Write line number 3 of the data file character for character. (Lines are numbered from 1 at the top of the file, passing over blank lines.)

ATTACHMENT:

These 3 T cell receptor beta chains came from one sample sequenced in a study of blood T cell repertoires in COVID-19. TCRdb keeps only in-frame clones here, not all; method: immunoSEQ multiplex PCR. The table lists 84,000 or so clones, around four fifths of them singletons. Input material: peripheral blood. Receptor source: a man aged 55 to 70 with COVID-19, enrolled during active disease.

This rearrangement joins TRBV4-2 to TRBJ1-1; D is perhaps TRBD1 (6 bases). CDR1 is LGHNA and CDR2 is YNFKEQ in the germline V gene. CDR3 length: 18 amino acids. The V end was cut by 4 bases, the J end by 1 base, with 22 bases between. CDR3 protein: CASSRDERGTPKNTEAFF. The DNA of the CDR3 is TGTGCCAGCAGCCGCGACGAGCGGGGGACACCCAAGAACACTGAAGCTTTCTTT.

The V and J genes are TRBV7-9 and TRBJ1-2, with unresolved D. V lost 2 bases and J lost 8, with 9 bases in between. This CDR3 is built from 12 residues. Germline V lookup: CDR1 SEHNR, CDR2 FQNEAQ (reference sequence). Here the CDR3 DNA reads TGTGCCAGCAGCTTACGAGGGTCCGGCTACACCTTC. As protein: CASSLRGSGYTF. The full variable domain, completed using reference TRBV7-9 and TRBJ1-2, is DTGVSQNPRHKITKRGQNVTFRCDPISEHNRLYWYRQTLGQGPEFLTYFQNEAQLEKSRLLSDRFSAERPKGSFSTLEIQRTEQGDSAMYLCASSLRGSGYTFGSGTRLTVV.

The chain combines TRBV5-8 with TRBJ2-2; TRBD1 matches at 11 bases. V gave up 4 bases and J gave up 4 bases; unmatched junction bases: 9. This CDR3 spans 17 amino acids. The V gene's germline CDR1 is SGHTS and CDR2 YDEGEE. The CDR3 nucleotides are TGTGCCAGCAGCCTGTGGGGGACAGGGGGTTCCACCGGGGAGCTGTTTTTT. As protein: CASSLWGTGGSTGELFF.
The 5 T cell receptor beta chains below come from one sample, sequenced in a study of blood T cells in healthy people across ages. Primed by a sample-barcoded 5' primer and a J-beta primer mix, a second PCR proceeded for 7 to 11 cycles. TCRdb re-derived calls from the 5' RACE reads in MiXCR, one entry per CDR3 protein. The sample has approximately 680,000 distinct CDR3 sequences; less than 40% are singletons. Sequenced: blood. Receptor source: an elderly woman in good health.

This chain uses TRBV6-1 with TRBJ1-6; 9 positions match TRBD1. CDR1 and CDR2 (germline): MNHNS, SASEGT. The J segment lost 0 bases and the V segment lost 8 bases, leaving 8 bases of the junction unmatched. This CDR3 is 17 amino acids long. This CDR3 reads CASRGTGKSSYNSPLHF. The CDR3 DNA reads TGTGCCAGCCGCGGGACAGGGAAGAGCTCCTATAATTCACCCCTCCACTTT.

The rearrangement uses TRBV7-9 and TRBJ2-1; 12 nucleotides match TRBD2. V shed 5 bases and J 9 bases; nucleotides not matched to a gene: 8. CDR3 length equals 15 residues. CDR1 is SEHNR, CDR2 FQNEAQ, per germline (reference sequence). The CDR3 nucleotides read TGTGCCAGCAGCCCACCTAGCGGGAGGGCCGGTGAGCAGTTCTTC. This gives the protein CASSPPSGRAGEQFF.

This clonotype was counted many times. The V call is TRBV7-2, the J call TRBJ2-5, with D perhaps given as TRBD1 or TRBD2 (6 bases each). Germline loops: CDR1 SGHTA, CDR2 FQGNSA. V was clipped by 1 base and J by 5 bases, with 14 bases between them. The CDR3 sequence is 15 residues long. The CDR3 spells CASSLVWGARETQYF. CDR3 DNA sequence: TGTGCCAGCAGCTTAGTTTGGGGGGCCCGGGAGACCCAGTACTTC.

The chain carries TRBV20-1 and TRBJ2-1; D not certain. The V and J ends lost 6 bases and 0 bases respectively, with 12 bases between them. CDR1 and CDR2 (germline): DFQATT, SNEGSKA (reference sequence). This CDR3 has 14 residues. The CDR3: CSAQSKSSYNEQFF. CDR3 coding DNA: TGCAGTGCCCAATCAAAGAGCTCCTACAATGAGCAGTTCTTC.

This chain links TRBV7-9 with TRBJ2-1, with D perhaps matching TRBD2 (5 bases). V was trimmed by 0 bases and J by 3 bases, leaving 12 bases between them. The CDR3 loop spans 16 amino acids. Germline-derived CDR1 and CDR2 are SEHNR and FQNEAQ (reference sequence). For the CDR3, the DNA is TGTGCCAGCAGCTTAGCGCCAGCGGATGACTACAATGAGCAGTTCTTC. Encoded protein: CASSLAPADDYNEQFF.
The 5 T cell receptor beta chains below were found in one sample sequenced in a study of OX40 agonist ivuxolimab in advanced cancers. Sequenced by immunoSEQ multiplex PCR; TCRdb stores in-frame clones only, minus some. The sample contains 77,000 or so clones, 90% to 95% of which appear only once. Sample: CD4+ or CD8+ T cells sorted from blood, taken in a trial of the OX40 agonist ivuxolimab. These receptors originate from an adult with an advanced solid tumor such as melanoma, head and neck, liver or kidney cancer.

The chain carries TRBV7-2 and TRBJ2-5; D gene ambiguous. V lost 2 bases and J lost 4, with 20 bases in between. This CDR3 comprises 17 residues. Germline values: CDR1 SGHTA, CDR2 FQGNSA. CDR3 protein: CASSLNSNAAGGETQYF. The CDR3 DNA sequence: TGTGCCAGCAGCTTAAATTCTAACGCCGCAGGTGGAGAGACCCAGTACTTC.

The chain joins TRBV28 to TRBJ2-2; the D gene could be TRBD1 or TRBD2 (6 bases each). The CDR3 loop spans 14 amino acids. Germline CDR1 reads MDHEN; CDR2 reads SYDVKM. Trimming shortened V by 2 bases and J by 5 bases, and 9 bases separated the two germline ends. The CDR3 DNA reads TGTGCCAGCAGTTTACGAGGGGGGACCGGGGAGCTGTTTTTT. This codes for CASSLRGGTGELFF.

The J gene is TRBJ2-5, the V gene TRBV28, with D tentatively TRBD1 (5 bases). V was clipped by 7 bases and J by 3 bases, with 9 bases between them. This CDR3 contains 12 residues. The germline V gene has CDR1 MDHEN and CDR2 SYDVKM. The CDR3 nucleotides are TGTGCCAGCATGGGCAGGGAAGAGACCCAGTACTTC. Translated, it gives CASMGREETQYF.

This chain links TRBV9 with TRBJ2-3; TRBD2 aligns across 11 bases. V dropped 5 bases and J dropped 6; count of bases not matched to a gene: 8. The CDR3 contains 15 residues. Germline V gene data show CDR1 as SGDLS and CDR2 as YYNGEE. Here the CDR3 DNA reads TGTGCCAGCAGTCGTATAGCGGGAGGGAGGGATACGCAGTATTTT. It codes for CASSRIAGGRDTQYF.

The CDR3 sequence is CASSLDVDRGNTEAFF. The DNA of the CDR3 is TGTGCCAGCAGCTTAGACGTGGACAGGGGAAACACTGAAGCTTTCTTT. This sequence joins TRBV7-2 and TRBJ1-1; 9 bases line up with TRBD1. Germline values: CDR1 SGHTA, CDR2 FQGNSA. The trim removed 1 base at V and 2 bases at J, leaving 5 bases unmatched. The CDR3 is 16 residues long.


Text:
The V and J genes are TRBV7-9 and TRBJ1-2, with unresolved D. V lost 2 bases and J lost 8, with 9 bases in between. This CDR3 is built from 12 residues. Germline V lookup: CDR1 SEHNR, CDR2 FQNEAQ (reference sequence). Here the CDR3 DNA reads TGTGCCAGCAGCTTACGAGGGTCCGGCTACACCTTC. As protein: CASSLRGSGYTF. The full variable domain, completed using reference TRBV7-9 and TRBJ1-2, is DTGVSQNPRHKITKRGQNVTFRCDPISEHNRLYWYRQTLGQGPEFLTYFQNEAQLEKSRLLSDRFSAERPKGSFSTLEIQRTEQGDSAMYLCASSLRGSGYTFGSGTRLTVV.